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10 Things You Might Not Know About the U.S. Interstate System

Mental Floss logo Mental Floss 9/4/2015 Emily Becker
10 Things You Might Not Know About the U.S. Interstate System © istock 10 Things You Might Not Know About the U.S. Interstate System

Inspired by the network of high-speed roads he saw in Germany during World War II, Dwight D. Eisenhower championed the passing of the Federal-Aid Highway Act of 1956. The law funded the first 41,000 miles of paved glory that made up the early U.S. interstate system, which now boasts 46,876 miles and runs through all 50 states. (Yes, even Alaska and Hawaii.) Prepare for your next cross-country (or cross-town) road trip with the following facts.

1. IT TOOK 17 YEARS TO CREATE AND FUND THE IDEA OF THE INTERSTATE.

Two members of the U.S. Bureau of Public Roads presented a report to Congress in 1939 that detailed the need for a non-tolled road system in the U.S. The Federal Highway Act of 1944 allowed for development of a 40,000 mile National System of Interstate Highways, but it didn’t provide any method of funding, so it went nowhere. It wasn’t until the act of 1956 that funding was finally allocated to its construction.

2. PEOPLE FIRST LOVED, THEN HATED IT. 

When the Interstate Highway Act was passed, most Americans thought it was a good idea. But when construction started and people, especially in urban areas, were displaced and communities cut in half, some started to revolt. In the 1960s, activists stopped construction on highways in New York, Baltimore, Washington, D.C., and New Orleans, which resulted in several urban interstates becoming roads to nowhere.

3. EVERY STATE OWNS ITS PORTION (INCLUDING THE POTHOLES) …

A car travels over a pothole on February 24, 2014 in the Brooklyn borough of New York City. © Spencer Platt/Getty Images A car travels over a pothole on February 24, 2014 in the Brooklyn borough of New York City. This means the state is responsible for enforcing traffic laws and maintaining the section of highway in its borders. Currently, the “largest pothole in the country” award has been claimed by this section of I-75 outside Detroit. 

4. … EXCEPT FOR ONE (FORMER) BRIDGE.

The Woodrow Wilson Memorial Bridge (I-95/495) that crossed the Potomac River into Washington, D.C. used to be the only part of the interstate system owned by the Federal Highway Administration. But issues over it being too small led to the creation of a new, bigger, taller bridge. As for the old one? It was destroyed, in part by people who won a contest for having “the toughest daily drive.”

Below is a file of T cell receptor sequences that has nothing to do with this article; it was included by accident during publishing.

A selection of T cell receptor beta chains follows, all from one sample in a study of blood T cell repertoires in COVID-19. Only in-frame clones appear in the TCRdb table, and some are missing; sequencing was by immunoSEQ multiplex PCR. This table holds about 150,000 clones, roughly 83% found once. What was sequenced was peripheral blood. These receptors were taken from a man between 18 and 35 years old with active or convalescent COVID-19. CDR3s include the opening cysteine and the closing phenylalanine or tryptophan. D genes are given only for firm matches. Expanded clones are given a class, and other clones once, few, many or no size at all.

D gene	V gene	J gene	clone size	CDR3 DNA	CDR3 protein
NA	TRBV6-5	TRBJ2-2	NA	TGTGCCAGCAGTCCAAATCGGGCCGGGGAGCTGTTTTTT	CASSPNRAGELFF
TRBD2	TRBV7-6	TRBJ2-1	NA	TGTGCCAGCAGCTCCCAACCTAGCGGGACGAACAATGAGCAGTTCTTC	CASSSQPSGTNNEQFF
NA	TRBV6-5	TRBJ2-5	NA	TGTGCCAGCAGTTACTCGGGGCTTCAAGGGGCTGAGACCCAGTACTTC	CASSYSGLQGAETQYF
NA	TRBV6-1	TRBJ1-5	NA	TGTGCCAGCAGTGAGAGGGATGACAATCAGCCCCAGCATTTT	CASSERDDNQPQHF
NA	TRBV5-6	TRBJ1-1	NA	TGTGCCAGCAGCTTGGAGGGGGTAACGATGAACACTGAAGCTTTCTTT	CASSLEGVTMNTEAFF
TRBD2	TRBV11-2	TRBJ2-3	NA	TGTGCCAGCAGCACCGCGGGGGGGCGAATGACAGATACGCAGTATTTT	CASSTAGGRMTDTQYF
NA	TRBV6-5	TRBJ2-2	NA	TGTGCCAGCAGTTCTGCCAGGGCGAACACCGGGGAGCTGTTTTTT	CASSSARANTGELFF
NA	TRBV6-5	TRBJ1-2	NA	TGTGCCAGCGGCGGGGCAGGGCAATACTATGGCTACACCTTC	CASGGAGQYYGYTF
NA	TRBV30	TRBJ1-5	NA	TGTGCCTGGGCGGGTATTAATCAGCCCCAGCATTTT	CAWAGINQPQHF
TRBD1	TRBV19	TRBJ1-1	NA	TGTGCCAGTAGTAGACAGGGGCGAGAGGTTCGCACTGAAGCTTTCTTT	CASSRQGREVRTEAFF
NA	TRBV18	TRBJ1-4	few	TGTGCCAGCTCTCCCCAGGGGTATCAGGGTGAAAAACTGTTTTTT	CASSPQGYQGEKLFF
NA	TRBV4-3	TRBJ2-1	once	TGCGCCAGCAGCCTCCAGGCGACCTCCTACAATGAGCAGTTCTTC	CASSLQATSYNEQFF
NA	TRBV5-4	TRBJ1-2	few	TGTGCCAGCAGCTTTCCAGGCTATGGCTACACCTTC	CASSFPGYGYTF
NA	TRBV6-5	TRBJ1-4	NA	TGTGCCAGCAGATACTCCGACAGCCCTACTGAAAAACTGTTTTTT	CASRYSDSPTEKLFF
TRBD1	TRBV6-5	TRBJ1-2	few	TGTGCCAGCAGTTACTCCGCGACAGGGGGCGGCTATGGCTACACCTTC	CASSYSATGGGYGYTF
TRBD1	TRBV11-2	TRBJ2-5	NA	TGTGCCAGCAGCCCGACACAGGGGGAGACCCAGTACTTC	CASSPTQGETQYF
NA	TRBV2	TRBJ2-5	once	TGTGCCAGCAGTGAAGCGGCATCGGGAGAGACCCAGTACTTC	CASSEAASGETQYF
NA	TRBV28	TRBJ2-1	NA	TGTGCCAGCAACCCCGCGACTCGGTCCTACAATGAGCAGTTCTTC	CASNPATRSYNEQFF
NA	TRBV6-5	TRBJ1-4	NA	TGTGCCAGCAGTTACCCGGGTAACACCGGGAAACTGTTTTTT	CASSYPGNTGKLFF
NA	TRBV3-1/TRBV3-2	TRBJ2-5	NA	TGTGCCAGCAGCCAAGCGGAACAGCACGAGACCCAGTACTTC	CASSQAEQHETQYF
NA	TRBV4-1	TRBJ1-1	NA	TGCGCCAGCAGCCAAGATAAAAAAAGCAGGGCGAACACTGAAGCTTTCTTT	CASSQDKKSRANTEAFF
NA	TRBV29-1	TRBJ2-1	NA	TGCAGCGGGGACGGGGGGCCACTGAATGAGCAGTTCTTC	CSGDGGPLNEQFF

5. THE STATES SET THE SPEED LIMITS.

Speed limit sign by the road. © Image Source/Getty Images Speed limit sign by the road. However, in the early 1970s, all 50 states set their speed limits to 55 mph. A clause in the Emergency Highway Energy Conservation Act signed into law by Richard Nixon dictated that if a state did not set its highway speed limit to 55 mph, that state would lose its federal highway funding. 

6. THE SIGNS ARE TRADEMARKED.

The red, white, and blue shields used to designate interstate numbers are trademarked by the American Association of State Highway Officials. The original design for the shield was drawn by senior traffic engineer Richard Oliver of Texas and selected out of 100 entries in a national design competition in 1957.

7. INTERSTATES AND HIGHWAYS WITH THE SAME NUMBER CANNOT RUN THROUGH THE SAME STATE.

Road sign in Monument Valley Navajo Tribal Park. © Thinkstock/Getty Images Road sign in Monument Valley Navajo Tribal Park. The numbering system used for interstates is intended to be the mirror opposite of the U.S. highway system, so drivers won't be confused about whether to take Highway 70 or Interstate 70. For example, I-10 runs through southern states east-west (as all major even-numbered interstates do; odd-numbered interstates run north-south), while Highway 10 runs through northern states. Because I-50 would run through the same states as Route 50, the number will never be used.

8. I-99 DOESN'T FOLLOW THIS SYSTEM, BUT THAT'S NOT THE FEDERAL HIGHWAY ADMINISTRATION'S FAULT.

According to the Federal Highway Administration's numbering system, Pennsylvania's former US 220 should have been named something like I-876 or I-280. But Representative Bob Shuster wanted a catchier moniker for it. According to The New York Times, as a child he was fond of the No. 99 streetcar, which he used as his inspiration for the road's tag. 

9. THE INTERSTATE IS PART OF THE U.S.' ATOMIC ATTACK PLAN. 

A major concern during Eisenhower’s presidency was what the country would do in the event of a nuclear attack. One of the justifications for the building of the interstate system was its ability to evacuate citizens of major cities if necessary.

10. THERE ARE NO DESIGN RULES DICTATING THE SHAPE OF ROADS.

Lombard Street, the world's most crooked street, San Francisco, Calif. © Getty Images Lombard Street, the world's most crooked street, San Francisco, Calif. A major myth of the interstate system is that one out of every five miles is straight so an airplane can land. While this has happened, there are no rules or regulations that require such a design. Also, there are no requirements for curves to be designed into a highway to keep drivers awake. However, the Federal Highway Administration does admit that this is a perk of winding roads.

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